Happy Martin Luther King Jr. Day! MLK Jr. Day is celebrated across the US on the third Monday of January to honor the civil rights activist’s contributions to society. While many companies and figures post for the holiday, young people online critique this acknowledgment when it goes no further than a post. Public Citizen Tweeted, “Any elected official that blocked voting rights legislation should keep their MLK Jr. Tweets in the drafts.” The replies to Tweeted quotes by Kevin McCarthy and Kayleigh McEnany are laughable. King’s daughter, Bernice King, posted a Clippit asking, “It looks like you’ve quoted Martin Luther King Jr. out of context instead of engaging with the complex reality of white supremacy in America. Would you like some help with that?” The overarching message here? If you are going to post a King quote, do the work beyond one day. 

2022 was the year of the union! In Fiscal Year 2022, election petitions increased by 53% from FY2021 — with over 2,500 filed with the National Labor Relations Board. One hub for this development was universities. Workers from both the graduate school and campus facilities have joined together to fight for higher pay, more benefits, and appreciation from colleges. United Campus Workers, a southern-based organization, has chapters at universities in Arizona, Alabama, Colorado, Florida, Georgia, Kentucky, Louisiana, Michigan, Mississippi, South Carolina, Tennessee, and Virginia. The Higher Labor United campaign currently has over 556,000 workers and 300,000 students on board to call for the College for All Act, regulation to “stabilize higher education employment,” “categoriz[ation of] student workers as campus employees,” and more. Recently, Yale University, the University of North Carolina system, Duke University, Rice University, and the University of Buffalo announced substantial spikes to the salaries of graduate and facilities workers. The Twitter account Dripped Out Trade Unionists captured a Yale University graduate worker celebrating a 91% union win. 2022 may have been the year of the union but, with how 2023 is starting, it looks like the momentum for labor organizing can only increase.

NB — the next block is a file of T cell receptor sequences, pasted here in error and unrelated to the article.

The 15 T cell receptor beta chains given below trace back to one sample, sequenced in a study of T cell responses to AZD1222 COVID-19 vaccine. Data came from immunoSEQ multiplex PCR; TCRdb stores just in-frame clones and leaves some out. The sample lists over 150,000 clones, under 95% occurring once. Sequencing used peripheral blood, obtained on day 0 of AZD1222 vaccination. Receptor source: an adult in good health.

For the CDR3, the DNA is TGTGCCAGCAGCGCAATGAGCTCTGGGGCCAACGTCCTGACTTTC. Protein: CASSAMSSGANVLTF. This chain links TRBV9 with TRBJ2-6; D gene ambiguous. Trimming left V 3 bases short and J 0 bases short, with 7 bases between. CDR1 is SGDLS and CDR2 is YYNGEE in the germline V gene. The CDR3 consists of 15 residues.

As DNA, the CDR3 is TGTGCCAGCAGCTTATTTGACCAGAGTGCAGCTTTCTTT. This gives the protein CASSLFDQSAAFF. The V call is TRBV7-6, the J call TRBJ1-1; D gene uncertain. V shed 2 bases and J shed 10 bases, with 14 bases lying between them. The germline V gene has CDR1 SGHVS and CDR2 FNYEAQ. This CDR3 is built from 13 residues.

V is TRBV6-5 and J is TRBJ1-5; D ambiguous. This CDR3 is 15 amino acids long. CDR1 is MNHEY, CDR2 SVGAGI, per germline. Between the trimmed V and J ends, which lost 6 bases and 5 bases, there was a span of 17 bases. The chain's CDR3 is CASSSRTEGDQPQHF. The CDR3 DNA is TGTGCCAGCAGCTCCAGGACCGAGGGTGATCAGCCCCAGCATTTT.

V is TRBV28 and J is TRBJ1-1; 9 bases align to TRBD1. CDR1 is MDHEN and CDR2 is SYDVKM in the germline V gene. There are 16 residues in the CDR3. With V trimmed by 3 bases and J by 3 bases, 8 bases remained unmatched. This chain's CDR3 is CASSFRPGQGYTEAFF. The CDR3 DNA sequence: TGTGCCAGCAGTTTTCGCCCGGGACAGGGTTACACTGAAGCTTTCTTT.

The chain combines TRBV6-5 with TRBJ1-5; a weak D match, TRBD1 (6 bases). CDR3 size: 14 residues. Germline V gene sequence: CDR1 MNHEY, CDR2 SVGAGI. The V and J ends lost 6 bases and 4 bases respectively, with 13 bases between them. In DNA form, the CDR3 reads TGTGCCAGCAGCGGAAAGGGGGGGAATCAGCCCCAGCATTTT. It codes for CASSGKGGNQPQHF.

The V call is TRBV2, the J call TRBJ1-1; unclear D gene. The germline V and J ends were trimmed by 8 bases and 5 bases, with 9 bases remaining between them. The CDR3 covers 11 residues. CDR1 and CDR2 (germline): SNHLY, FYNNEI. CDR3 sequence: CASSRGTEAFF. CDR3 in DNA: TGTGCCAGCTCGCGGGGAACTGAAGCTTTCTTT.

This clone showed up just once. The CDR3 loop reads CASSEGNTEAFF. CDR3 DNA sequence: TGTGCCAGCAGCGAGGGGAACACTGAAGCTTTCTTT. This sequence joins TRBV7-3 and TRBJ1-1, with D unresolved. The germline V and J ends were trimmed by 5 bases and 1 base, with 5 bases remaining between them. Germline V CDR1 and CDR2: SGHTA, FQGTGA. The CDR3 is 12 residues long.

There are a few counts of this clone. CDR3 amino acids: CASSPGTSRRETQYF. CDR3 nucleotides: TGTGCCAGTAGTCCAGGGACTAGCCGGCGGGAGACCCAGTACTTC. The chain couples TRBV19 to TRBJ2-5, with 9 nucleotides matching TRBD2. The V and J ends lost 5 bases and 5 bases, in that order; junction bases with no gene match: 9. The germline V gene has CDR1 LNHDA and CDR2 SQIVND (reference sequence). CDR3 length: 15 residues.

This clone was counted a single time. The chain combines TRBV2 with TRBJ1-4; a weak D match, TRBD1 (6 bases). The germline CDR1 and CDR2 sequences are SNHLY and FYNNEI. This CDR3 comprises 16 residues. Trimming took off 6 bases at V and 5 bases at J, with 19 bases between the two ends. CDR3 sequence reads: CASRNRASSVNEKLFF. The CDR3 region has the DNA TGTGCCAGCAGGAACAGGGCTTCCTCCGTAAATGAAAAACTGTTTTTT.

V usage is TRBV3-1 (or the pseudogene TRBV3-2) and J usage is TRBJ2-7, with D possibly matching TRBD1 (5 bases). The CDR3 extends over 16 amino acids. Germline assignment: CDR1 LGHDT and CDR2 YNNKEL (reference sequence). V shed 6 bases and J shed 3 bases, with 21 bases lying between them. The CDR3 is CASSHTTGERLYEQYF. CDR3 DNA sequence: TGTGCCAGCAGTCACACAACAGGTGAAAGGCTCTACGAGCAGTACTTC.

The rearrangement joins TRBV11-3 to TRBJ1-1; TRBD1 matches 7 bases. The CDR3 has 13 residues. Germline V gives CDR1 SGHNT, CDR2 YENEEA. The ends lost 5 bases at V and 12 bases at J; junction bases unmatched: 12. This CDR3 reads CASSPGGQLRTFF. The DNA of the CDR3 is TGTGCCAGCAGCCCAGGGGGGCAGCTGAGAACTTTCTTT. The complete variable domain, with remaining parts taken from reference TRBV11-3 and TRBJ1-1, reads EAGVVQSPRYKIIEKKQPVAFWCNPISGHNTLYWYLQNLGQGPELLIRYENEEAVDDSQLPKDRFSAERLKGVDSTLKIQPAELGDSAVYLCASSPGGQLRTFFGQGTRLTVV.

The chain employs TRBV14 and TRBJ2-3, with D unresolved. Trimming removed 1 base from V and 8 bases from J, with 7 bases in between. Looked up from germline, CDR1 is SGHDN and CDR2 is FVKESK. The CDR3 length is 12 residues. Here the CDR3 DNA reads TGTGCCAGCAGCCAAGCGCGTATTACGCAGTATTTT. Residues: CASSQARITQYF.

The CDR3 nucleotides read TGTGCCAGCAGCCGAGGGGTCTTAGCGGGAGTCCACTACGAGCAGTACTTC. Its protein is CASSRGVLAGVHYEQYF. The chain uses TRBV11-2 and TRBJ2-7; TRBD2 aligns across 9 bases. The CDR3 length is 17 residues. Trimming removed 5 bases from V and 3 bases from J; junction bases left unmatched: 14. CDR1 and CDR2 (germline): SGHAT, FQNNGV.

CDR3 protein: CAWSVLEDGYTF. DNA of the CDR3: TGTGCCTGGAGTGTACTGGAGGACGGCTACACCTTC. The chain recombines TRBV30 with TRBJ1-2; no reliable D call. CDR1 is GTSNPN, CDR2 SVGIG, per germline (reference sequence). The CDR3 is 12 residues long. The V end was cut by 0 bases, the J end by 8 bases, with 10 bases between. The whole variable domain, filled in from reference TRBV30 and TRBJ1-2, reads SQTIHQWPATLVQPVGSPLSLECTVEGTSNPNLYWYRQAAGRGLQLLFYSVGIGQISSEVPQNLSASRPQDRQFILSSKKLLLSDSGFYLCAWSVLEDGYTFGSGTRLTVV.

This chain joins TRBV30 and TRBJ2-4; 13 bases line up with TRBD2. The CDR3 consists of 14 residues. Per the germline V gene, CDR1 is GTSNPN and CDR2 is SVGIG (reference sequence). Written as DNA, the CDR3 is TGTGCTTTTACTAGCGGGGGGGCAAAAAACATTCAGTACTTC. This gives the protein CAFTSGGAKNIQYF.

As per usual, the Golden Globes were … an event. After the 2021 Los Angeles Times exposé calling its hosts the Hollywood Foreign Press Association out for corruption, racism, sexual harassment, and exorbitantly high salaries, the HFPA and Golden Globes have struggled to regain footing. Studios and actors both boycotted the awards, with NBC taking a one-year hiatus from airing the ceremony. Since the LA Times article, the Golden Globes have added 103 international journalists representing 63 countries to their voting body (increasing their female representation to 52% and their racial/ethnic diversity to 51.8%). At the awards, many winners, as well as the host Jerrod Carmichael, addressed the criticism. Carmichael pointed out his role as the first Black host in the Golden Globe’s history, quoting, “I’m here ‘cause I’m Black. … [HFPA] didn’t have a single Black member until George Floyd died.” He also disclosed that he was paid $500,000 to host that night from the steps of the stage. joked she was “making note of everyone in hollywood who didn’t laugh at jerrod carmichaels opening monologue at the golden globes — and everyone who did.” Later during the show, Michelle Yeoh marveled at the 40 years of acting that have lead her to win a Golden Globe award. She pointed out the trio of experiences of being older, female, and Asian in the film industry, and thanked “the shoulders that [she stands] on, all who came before [her] who look like” her. The internet fell in love with Yeoh and Andrew Garfield’s interaction earlier that night. Now, we’ll get to see how well the HFPA and Golden Globes stick to their promise after 2023’s awards end.